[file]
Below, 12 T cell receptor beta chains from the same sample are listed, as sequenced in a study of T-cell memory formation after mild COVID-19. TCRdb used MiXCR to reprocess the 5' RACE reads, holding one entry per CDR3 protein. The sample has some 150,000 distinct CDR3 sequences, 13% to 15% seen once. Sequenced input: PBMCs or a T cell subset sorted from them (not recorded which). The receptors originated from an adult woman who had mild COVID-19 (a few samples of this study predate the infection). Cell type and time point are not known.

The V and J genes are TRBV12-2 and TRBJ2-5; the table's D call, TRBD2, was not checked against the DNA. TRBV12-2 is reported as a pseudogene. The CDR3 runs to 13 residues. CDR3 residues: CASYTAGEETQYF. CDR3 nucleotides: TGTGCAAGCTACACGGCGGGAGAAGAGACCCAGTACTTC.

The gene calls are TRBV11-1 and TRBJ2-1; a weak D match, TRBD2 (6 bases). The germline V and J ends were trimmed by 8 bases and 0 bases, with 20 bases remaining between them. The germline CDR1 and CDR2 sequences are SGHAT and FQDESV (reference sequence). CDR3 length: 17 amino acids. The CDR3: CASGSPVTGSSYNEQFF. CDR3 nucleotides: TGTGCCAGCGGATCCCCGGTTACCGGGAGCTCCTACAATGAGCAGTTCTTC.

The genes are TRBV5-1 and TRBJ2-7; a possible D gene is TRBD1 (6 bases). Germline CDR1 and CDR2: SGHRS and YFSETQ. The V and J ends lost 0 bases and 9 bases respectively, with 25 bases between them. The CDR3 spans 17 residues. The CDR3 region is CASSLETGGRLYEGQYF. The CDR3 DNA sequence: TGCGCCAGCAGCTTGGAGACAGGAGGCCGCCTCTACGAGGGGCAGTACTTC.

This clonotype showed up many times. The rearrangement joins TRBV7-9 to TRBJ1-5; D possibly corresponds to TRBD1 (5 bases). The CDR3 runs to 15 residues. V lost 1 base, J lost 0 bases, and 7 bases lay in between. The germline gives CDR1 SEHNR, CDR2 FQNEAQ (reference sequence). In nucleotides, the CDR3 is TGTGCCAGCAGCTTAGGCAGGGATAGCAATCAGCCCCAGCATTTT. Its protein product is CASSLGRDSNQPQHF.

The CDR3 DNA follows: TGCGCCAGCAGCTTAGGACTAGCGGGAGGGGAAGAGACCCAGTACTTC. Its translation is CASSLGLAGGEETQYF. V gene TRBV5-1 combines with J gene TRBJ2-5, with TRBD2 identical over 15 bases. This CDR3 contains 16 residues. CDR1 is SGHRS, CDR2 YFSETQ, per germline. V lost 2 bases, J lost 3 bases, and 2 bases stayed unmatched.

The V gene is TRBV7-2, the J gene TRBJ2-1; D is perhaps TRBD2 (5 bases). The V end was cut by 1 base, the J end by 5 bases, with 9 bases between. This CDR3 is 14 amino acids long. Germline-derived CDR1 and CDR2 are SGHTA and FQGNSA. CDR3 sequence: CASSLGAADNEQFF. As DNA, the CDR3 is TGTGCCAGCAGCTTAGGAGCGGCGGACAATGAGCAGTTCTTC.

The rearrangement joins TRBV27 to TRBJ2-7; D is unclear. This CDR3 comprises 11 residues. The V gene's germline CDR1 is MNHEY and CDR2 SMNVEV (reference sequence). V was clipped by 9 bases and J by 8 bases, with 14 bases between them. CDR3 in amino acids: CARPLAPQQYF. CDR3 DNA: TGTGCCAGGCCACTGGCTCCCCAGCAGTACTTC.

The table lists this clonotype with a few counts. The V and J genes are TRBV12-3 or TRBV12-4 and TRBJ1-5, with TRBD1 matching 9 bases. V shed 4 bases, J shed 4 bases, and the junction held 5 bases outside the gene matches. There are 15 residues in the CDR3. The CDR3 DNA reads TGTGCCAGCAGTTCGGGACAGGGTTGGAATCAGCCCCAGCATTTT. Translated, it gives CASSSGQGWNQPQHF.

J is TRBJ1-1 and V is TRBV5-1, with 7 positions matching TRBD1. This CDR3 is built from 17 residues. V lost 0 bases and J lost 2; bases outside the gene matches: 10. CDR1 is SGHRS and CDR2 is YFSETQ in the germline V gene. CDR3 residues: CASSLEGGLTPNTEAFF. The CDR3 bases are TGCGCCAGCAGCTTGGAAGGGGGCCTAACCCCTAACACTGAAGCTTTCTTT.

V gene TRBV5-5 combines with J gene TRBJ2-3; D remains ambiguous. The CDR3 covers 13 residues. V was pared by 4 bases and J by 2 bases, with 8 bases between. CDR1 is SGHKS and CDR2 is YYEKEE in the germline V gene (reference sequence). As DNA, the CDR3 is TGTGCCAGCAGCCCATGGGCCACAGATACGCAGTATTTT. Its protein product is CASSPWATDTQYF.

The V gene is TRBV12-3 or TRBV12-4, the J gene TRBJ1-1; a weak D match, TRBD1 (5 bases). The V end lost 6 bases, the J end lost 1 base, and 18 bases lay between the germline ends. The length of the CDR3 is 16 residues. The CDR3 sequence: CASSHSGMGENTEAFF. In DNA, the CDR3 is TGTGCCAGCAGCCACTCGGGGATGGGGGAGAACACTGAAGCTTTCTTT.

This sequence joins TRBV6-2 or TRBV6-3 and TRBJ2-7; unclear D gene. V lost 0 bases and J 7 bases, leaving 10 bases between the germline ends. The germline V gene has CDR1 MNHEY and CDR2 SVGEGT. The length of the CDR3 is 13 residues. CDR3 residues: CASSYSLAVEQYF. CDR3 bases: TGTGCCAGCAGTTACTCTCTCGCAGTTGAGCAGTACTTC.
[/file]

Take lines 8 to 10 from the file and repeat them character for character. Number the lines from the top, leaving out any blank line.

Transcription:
The rearrangement joins TRBV27 to TRBJ2-7; D is unclear. This CDR3 comprises 11 residues. The V gene's germline CDR1 is MNHEY and CDR2 SMNVEV (reference sequence). V was clipped by 9 bases and J by 8 bases, with 14 bases between them. CDR3 in amino acids: CARPLAPQQYF. CDR3 DNA: TGTGCCAGGCCACTGGCTCCCCAGCAGTACTTC.

The table lists this clonotype with a few counts. The V and J genes are TRBV12-3 or TRBV12-4 and TRBJ1-5, with TRBD1 matching 9 bases. V shed 4 bases, J shed 4 bases, and the junction held 5 bases outside the gene matches. There are 15 residues in the CDR3. The CDR3 DNA reads TGTGCCAGCAGTTCGGGACAGGGTTGGAATCAGCCCCAGCATTTT. Translated, it gives CASSSGQGWNQPQHF.

J is TRBJ1-1 and V is TRBV5-1, with 7 positions matching TRBD1. This CDR3 is built from 17 residues. V lost 0 bases and J lost 2; bases outside the gene matches: 10. CDR1 is SGHRS and CDR2 is YFSETQ in the germline V gene. CDR3 residues: CASSLEGGLTPNTEAFF. The CDR3 bases are TGCGCCAGCAGCTTGGAAGGGGGCCTAACCCCTAACACTGAAGCTTTCTTT.